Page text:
Darrell Bevell has a unique perspective on Percy Harvin.
It’s one from a rearview mirror now.
Bevell has been the wide receiver’s offensive coordinator with the Seattle Seahawks for the last two seasons and also in Minnesota for Harvin’s first two NFL seasons in 2009-10.
And he’s the one around whom he had built much of Seattle’s play calling through the first five games of this season — until the Seahawks stunningly gave up on Harvin on Friday and traded him to the New York Jets.
“I was disappointed, you know. I was disappointed,” Bevell said Wednesday following practice at the Virginia Mason Athletic Center. “I did have a history with him, and I thought it would be a different outcome. But I guess that’s just the way it went.
“I think we have a phenomenal atmosphere here. It’s led by Coach (Pete) Carroll. I think he gives the guys great freedom to be who they want to be. I think he sets the tone for the whole program. It’s an upbeat program. Obviously we are very positive here.
“It’s just disappointing.”
Harvin was catching the ball, on average, just 1.1 yards past the line of scrimmage as Bevell called bubble screens and hitch routes for him to, as Bevell reiterated again Wednesday, to keep teams from double-teaming him downfield. Upon Harvin’s arrival with the New York Jets this week the wide receiver said he wasn’t happy that Bevell and the Seahawks didn’t throw to him more down the field.
“I had many conversations with him about it, just about his role and the things that we would ask him to do. He never articulated that to me,” Bevell said. “I mean, he caught a deep ball in the Washington game (40 yards for what would have been a touchdown but for a personal foul on guard James Carpenter that negated the catch); unfortunately it got called back. But the thing was we wanted to make sure he was going to be involved in the game and get the touches. You know, you can just double team somebody and just take him out of the game (with deeper balls).
“He never did. But we’ve moved on past that. It’s left in the past.”
Asked if there was a difficulty integrating Harvin’s skill set into what the Seahawks wanted to accomplish on offense, Bevell said flatly: “No.”
Bevell said the Seahawks continue to try out fullbacks they could potentially sign before Sunday’s game. But he, Carroll and assistant head coach Tom Cable said they were wowed with how usual tailback Robert Turbin filled in as a 222-pound fullback last weekend against the Rams after Derrick Coleman broke his foot in a freak injury during pregame warmups.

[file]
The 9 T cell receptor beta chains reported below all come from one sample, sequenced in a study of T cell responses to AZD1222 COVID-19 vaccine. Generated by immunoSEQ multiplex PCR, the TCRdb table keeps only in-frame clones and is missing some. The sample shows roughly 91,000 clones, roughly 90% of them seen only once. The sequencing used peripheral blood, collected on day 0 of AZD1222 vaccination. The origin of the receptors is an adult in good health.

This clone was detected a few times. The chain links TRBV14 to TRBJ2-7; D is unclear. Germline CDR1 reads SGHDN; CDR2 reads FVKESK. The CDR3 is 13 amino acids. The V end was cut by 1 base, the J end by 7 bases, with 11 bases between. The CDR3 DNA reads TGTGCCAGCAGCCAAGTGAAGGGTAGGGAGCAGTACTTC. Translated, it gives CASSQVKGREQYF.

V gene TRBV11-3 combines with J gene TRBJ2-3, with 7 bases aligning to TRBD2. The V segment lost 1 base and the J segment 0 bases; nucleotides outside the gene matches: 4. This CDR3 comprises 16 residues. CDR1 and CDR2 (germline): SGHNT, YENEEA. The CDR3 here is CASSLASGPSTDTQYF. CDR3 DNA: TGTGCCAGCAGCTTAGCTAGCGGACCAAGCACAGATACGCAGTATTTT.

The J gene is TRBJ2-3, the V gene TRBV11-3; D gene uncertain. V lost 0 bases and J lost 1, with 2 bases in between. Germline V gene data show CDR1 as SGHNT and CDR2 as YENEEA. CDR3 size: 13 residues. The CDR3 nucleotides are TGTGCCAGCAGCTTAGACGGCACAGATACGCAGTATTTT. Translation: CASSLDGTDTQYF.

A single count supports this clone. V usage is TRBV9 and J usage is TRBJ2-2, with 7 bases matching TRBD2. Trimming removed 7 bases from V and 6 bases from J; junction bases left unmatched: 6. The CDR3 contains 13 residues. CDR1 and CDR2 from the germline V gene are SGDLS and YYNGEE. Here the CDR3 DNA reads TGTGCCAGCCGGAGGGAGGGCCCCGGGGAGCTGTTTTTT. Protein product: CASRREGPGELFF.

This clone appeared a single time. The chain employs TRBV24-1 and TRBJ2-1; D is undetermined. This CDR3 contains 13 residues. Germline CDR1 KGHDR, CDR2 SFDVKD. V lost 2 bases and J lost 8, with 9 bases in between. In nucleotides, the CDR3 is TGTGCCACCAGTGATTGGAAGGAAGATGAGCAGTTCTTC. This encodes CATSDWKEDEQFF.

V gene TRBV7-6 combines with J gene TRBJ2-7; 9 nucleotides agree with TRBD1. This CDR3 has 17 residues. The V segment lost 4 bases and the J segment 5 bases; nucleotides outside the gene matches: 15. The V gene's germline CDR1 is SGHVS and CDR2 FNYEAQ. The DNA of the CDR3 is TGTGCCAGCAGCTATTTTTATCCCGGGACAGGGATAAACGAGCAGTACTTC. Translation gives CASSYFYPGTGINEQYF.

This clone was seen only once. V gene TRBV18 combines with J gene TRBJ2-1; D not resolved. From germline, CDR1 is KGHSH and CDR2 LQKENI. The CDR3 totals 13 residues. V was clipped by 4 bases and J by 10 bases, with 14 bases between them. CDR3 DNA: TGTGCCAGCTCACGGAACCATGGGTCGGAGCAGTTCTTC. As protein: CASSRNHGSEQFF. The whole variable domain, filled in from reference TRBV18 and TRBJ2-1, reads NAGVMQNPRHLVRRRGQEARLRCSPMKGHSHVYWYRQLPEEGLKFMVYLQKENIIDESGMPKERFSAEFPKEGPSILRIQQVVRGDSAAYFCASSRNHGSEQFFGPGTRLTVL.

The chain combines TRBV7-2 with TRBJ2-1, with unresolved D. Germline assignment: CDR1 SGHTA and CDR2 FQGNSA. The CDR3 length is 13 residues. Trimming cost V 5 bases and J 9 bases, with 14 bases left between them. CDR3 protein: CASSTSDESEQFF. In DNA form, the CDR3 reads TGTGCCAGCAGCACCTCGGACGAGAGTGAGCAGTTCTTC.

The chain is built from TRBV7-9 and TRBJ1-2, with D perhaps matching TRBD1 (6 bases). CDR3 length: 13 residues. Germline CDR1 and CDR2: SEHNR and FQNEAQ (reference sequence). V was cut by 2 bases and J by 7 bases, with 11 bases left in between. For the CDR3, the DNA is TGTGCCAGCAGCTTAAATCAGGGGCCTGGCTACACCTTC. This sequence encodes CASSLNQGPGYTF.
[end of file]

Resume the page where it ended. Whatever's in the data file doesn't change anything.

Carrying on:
If need be, all three coaches said they’d be comfortable with Turbin playing fullback again Sunday, when the Seahawks (3-3) play at Carolina (3-3-1).
Turbin said last weekend was the first time in his football life that began when he was a tyke that he had played fullback. He’s played wide receiver, tight end, even defensive lineman. But never fullback — until Sunday, when Bevell told him that was where he was going minutes before kickoff.
“I was like, ‘Wait, wait … wait!’ ” Turbin said.
He said he was extra banged up from hammering into Rams as a fullback, far more than he usually is backing up Marshawn Lynch as tailback and playing out of the hurry-up offense.
“I’m still sore right now,” he said.
That’s why Turbin was on Wednesday’s practice-participation report as “limited” by a shoulder injury.
Turbin played 30 of Seattle’s 71 offensive snaps against the Rams. If the Seahawks go with Turbin again as the fullback this weekend, expect Seattle to use split-back formations with Lynch as they did at times against St. Louis. That would give the offense increased versatility in running and passing to either one to either side on the plays when both are in the backfield.
No-nonsense Cable on the trade of Harvin: “It was an issue. The issue is gone. And we move forward.” … The rest of that practice report included SS Kam Chancellor not participating because of the bone spurs in his ankles. Those will limit him in midweek practices throughout much of the season. The ankles has slowed him in games, too. Sunday in Carolina part of his assignment will be in coverage against a tight end, Greg Olsen, who already has 41 receptions and is on pace for 90-plus this season. … Lynch got his normal, midweek rest from practice. … The Seahawks list Coleman and TE Zach Miller as out for Sunday. Carroll said Miller is getting better but his recovery from last month’s ankle surgery has been slower than expected. Miller is going with the team to North Carolina on Friday so he can see Charlotte-based renowned ankle specialist Dr. Robert Anderson. Anderson is also the Panthers’ team’s orthopedist. … The team got a small surprise with the return to practice of TE Luke Willson, the fill-in starter for Miller, and CB Tharold Simon, Byron Maxwell’s substitute starter last weekend. Willson missed last weekend’s game with a groin injury and Simon sprained his ankle in the second quarter while playing in his first NFL game. … Maxwell didn’t practice because of his strained groin, but Carroll said there is a chance Maxwell could play against Carolina. … MLB Bobby Wagner is still in a cast for his turf-toe injury. … Carroll made it sound like DT Jordan Hill (sprained ankle) is a long shot to play against the Panthers. … C Max Unger (sprained foot) didn’t practice but did run Wednesday. The Seahawks are holding out hope he can play for the first time in three games against the Panthers.